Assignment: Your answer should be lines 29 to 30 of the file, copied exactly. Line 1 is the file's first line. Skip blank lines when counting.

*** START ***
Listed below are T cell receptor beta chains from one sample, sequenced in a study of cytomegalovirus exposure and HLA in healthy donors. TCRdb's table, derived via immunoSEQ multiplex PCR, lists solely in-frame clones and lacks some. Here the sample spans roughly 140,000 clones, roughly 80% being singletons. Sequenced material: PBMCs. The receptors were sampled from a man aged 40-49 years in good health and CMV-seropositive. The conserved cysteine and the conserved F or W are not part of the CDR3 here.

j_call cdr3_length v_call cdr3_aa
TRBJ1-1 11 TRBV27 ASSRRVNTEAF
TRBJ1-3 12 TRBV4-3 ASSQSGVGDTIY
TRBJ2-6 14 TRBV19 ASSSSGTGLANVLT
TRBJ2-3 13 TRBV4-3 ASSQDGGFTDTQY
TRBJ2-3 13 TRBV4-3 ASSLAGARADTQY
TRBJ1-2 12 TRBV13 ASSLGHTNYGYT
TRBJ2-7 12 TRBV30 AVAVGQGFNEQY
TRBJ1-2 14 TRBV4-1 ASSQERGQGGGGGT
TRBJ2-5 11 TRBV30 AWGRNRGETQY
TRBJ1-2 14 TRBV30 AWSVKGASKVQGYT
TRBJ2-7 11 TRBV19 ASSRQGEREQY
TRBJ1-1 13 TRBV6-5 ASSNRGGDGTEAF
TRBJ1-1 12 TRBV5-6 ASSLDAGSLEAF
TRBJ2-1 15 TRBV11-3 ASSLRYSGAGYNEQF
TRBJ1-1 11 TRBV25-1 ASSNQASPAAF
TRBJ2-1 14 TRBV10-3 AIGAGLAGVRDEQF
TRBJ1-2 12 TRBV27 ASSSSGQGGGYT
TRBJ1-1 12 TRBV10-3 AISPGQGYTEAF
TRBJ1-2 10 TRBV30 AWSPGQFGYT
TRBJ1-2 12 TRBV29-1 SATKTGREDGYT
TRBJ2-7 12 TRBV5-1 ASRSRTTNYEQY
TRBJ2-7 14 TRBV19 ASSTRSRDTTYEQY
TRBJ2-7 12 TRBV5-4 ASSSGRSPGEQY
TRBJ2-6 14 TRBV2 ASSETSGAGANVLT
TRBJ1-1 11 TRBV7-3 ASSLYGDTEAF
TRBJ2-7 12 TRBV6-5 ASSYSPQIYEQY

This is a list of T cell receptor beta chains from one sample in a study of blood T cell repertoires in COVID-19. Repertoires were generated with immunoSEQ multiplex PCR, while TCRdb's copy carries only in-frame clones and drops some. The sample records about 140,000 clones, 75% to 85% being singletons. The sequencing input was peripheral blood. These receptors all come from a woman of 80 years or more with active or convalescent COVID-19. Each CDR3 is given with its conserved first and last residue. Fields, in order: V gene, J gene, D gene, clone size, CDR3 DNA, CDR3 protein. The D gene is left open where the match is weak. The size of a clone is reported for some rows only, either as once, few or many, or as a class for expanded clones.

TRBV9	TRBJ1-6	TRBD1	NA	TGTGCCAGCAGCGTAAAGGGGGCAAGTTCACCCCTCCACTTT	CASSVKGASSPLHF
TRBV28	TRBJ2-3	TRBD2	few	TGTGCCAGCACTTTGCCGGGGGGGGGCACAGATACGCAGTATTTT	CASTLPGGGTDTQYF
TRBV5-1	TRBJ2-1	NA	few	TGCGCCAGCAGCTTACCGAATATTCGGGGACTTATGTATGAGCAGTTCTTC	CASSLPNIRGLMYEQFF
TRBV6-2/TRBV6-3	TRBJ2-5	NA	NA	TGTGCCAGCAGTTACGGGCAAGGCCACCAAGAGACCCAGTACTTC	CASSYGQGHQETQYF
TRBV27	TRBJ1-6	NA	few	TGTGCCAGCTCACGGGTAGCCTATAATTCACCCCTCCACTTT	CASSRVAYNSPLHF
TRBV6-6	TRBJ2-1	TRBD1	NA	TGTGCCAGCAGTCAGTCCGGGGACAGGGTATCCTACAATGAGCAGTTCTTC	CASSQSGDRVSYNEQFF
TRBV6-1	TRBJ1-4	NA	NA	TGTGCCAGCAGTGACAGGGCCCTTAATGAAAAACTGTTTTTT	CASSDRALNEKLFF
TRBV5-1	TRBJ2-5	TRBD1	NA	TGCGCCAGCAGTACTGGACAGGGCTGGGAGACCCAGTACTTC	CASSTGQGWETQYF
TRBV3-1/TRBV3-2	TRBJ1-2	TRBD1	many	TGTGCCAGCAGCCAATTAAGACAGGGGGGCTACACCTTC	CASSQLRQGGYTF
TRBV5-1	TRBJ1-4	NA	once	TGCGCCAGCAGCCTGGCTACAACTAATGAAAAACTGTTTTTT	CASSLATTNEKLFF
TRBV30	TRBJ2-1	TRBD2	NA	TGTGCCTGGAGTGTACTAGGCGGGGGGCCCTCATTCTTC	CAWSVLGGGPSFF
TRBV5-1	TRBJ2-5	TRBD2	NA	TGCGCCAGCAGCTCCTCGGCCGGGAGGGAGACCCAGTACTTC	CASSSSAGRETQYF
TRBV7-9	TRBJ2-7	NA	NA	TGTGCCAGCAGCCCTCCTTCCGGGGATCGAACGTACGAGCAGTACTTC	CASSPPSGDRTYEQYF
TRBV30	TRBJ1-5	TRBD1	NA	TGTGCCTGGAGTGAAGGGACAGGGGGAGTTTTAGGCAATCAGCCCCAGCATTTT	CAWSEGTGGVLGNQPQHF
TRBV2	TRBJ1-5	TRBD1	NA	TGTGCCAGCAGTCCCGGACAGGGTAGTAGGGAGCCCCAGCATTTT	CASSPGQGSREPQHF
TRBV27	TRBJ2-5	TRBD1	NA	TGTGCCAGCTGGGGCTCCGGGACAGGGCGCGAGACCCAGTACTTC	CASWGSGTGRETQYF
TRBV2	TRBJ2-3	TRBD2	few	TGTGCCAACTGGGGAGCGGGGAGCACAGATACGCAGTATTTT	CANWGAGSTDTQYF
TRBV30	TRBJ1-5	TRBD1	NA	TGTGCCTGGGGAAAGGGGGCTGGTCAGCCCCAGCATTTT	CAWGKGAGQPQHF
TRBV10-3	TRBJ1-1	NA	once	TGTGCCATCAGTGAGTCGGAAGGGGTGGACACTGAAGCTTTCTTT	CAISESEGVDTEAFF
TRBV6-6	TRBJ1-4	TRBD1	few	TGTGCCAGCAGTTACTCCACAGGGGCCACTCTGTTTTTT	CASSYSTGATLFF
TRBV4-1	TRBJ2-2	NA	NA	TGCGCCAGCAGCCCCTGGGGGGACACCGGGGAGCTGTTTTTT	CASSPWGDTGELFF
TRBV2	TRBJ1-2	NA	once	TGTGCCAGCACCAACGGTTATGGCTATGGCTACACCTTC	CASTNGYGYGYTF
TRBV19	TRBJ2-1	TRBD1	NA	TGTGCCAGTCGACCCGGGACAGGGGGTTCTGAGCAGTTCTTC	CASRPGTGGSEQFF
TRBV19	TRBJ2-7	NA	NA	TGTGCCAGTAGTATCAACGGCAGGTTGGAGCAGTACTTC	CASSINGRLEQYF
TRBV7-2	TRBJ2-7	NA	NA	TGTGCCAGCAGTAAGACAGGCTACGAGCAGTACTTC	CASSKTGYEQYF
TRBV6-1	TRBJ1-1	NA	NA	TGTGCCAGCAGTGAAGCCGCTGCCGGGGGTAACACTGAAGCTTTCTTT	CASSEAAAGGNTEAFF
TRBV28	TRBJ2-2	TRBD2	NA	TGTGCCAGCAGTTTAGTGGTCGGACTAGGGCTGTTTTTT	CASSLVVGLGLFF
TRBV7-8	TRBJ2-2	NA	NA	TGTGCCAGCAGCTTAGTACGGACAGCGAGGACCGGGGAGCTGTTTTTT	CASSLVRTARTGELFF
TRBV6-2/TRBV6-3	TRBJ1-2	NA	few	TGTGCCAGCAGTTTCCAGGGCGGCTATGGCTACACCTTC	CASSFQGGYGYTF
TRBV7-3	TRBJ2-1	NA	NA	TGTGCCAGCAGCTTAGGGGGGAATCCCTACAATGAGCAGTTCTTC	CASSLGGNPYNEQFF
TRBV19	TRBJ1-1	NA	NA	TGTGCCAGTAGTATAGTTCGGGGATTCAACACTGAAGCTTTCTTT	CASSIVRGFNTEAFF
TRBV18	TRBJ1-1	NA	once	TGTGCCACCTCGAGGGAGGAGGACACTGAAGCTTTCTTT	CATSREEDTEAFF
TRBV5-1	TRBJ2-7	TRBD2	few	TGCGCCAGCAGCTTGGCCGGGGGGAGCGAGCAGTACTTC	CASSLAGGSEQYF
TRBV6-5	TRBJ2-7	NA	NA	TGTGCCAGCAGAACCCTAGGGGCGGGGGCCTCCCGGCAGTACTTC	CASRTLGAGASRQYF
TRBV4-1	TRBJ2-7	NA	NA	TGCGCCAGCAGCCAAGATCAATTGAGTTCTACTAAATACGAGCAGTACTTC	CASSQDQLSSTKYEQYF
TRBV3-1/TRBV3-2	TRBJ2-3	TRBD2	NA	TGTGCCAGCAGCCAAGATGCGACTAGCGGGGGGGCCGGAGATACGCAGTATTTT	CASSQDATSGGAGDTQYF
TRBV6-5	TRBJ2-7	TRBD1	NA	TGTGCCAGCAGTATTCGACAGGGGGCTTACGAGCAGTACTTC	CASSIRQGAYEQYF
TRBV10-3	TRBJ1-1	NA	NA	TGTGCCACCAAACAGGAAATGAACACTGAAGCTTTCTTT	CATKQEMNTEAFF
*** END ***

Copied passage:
This is a list of T cell receptor beta chains from one sample in a study of blood T cell repertoires in COVID-19. Repertoires were generated with immunoSEQ multiplex PCR, while TCRdb's copy carries only in-frame clones and drops some. The sample records about 140,000 clones, 75% to 85% being singletons. The sequencing input was peripheral blood. These receptors all come from a woman of 80 years or more with active or convalescent COVID-19. Each CDR3 is given with its conserved first and last residue. Fields, in order: V gene, J gene, D gene, clone size, CDR3 DNA, CDR3 protein. The D gene is left open where the match is weak. The size of a clone is reported for some rows only, either as once, few or many, or as a class for expanded clones.

TRBV9	TRBJ1-6	TRBD1	NA	TGTGCCAGCAGCGTAAAGGGGGCAAGTTCACCCCTCCACTTT	CASSVKGASSPLHF